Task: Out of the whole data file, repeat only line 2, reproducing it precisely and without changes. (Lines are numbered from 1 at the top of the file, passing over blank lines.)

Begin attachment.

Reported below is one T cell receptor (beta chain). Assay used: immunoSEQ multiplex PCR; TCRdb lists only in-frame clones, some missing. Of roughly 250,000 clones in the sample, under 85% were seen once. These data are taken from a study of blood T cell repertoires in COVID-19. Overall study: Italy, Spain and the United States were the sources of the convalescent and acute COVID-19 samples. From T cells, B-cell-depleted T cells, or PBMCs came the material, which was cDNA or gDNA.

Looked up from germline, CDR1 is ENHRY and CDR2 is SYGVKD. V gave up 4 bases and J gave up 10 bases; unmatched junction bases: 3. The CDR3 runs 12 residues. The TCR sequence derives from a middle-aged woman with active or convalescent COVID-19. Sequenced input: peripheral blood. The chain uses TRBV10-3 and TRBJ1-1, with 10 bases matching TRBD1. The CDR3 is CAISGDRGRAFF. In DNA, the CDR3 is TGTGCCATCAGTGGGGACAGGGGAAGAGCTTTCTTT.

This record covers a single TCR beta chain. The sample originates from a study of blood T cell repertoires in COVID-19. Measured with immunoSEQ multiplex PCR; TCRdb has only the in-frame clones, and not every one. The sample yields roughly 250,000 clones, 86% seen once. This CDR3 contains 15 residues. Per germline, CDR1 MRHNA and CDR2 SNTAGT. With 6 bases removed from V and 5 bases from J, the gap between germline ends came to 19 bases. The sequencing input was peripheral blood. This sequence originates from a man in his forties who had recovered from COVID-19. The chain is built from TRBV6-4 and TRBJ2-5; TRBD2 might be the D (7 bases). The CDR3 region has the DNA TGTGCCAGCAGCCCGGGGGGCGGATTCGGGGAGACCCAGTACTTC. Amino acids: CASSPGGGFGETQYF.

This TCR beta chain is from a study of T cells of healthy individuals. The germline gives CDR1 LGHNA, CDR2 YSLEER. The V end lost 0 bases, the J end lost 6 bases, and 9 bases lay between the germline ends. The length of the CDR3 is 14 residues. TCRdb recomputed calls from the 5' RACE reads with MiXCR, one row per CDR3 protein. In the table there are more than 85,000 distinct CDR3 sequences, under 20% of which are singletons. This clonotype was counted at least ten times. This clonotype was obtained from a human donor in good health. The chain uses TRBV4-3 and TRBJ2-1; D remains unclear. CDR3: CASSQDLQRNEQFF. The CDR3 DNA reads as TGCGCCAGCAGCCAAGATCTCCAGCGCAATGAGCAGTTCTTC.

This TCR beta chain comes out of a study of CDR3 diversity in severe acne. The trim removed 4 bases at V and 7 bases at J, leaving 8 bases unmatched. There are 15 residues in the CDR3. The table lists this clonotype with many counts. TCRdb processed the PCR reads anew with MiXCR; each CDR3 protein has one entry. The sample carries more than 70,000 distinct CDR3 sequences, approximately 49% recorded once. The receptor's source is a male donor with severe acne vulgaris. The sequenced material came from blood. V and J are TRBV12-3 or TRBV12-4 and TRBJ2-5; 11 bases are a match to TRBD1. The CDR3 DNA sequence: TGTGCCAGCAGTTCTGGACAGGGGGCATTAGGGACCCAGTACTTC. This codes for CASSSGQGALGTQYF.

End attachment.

Looked up from germline, CDR1 is ENHRY and CDR2 is SYGVKD. V gave up 4 bases and J gave up 10 bases; unmatched junction bases: 3. The CDR3 runs 12 residues. The TCR sequence derives from a middle-aged woman with active or convalescent COVID-19. Sequenced input: peripheral blood. The chain uses TRBV10-3 and TRBJ1-1, with 10 bases matching TRBD1. The CDR3 is CAISGDRGRAFF. In DNA, the CDR3 is TGTGCCATCAGTGGGGACAGGGGAAGAGCTTTCTTT.